Finally, if your employer only offers a poor selection of mutual funds, and you end up leaving your job, I encourage you to roll your money out of that plan right away. This will not only give you far better investment options, but it may also spare you from paying substantial fees. This is because many plans differentiate between employees and non-employees.
If you hold mutual funds in an employer plan, you pay an administrative fee. If you leave your company, that fee may increase many times over — even if you keep your investments exactly the same!
The difference in fees can be massive. One of the organizations that I worked for increased my fees 30 times over when I left the employer plan! If you find yourself in this situation, set up a rollover IRA right away. It’s very simple and shouldn’t cost you anything.
It’s both/and, not either/or.
One of my core investing principles is that you don’t have to choose between long-term investing and short-term trading. You should use both strategies to achieve your financial goals.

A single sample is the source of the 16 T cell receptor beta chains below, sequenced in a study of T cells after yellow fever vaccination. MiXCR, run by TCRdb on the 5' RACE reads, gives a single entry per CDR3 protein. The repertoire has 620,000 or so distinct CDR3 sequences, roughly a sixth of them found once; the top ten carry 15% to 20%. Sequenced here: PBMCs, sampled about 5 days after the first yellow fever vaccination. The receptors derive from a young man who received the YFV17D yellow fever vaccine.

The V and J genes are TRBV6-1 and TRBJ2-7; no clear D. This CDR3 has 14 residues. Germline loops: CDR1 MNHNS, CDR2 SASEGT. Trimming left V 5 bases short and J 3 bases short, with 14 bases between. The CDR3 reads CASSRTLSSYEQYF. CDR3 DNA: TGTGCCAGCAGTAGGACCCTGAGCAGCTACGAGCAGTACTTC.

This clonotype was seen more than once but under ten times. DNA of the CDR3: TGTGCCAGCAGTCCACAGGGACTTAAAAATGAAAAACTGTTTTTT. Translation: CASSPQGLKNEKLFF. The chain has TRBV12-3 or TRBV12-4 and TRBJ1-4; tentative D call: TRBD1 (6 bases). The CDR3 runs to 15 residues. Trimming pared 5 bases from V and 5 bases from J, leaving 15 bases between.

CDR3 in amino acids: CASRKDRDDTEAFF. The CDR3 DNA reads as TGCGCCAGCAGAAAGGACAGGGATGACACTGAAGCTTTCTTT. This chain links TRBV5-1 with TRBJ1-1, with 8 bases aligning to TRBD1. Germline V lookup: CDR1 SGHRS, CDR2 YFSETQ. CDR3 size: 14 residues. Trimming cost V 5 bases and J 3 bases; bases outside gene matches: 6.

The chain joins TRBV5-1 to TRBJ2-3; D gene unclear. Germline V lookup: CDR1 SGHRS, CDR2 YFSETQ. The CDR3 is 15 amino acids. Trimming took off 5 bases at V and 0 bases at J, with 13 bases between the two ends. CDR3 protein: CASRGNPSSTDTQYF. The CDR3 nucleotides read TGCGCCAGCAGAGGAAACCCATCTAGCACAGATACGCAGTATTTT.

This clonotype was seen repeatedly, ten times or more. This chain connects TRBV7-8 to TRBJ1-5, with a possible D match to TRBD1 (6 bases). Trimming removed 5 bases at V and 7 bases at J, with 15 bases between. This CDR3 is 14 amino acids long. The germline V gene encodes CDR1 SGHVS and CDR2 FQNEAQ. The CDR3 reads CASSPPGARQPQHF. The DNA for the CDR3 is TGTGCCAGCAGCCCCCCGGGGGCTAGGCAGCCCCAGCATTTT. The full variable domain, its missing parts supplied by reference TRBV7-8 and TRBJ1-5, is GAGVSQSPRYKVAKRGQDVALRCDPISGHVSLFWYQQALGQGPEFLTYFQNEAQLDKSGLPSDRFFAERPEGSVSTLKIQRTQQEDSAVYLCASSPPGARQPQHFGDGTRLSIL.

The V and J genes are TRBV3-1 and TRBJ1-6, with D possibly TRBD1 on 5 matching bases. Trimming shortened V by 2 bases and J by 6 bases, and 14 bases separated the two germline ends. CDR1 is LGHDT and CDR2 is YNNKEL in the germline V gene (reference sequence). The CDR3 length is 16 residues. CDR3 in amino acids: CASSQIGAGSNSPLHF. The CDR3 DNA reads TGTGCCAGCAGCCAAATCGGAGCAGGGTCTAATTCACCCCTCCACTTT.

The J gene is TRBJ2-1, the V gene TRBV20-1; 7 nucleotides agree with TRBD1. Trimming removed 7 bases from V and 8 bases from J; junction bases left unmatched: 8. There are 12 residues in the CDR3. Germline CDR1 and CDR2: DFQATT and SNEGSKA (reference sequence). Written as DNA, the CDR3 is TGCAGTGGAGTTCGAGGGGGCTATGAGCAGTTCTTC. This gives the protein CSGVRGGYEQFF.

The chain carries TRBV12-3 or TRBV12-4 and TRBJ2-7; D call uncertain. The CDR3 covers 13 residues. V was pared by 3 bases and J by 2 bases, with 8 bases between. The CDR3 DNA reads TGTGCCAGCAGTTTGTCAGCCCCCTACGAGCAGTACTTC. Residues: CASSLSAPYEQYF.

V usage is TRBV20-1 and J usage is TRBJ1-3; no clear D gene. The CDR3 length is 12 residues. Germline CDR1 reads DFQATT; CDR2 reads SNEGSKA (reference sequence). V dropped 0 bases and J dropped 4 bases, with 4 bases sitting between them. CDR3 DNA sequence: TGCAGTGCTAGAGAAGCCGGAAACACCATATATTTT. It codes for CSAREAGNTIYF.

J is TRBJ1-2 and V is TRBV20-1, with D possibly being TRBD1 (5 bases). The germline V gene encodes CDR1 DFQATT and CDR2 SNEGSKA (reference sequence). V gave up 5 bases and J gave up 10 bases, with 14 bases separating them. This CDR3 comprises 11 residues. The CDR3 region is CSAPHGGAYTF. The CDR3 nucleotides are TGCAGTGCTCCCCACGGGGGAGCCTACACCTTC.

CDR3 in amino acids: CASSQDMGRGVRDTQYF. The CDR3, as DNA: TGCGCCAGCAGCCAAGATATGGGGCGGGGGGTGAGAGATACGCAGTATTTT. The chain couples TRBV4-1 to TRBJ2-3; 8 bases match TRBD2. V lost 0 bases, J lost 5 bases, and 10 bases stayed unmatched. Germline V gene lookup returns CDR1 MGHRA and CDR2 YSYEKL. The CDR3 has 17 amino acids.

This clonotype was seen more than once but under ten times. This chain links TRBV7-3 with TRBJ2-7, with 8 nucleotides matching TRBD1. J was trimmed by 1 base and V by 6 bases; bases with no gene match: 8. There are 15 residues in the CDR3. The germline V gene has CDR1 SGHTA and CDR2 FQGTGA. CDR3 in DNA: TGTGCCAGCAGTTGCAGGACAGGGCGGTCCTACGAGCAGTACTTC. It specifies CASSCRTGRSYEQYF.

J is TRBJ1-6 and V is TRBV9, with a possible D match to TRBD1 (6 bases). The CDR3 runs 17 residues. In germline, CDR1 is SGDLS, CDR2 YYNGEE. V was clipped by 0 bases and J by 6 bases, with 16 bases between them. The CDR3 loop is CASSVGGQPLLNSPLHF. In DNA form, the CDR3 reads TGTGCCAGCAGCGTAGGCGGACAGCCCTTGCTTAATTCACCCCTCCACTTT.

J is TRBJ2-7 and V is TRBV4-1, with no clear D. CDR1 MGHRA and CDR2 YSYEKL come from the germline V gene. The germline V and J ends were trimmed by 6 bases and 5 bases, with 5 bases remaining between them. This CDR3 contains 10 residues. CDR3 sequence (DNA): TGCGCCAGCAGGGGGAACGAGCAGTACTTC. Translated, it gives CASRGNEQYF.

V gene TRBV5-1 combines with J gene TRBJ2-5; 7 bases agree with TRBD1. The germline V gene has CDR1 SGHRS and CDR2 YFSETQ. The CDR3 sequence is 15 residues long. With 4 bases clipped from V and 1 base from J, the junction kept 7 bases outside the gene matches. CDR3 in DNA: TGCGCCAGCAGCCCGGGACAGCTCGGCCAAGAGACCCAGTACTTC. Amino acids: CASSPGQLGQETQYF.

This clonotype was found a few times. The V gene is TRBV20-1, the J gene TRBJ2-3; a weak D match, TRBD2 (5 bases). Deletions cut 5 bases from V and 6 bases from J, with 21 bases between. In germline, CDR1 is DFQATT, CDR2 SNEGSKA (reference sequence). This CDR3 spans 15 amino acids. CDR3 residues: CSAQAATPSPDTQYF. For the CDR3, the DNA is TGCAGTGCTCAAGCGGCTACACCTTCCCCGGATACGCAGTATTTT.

If you subscribe to The Antagonist, you’ll learn about other strategies that can achieve profits many times larger than a portfolio that is exclusively uses buy-and-hold tactics. This does not mean, however, that there is no place for long-term investing. You need both.
The Papa Bear portfolio is one of the best performing, low risk, and time-saving strategies available. Again, I have no affiliation with Muscular Portfolios or its founder, Brian Livingston. I recommend this strategy based on my personal experience with it and its supporting research. I also love how helpful it’s been to teach my kids about investing.
To get more content like this plus access to short and long-term portfolios, consider subscribing or becoming a member of The Antagonist community.
This article is for informational and educational purposes only. It is not financial advice in any way. See the full disclaimer for more details.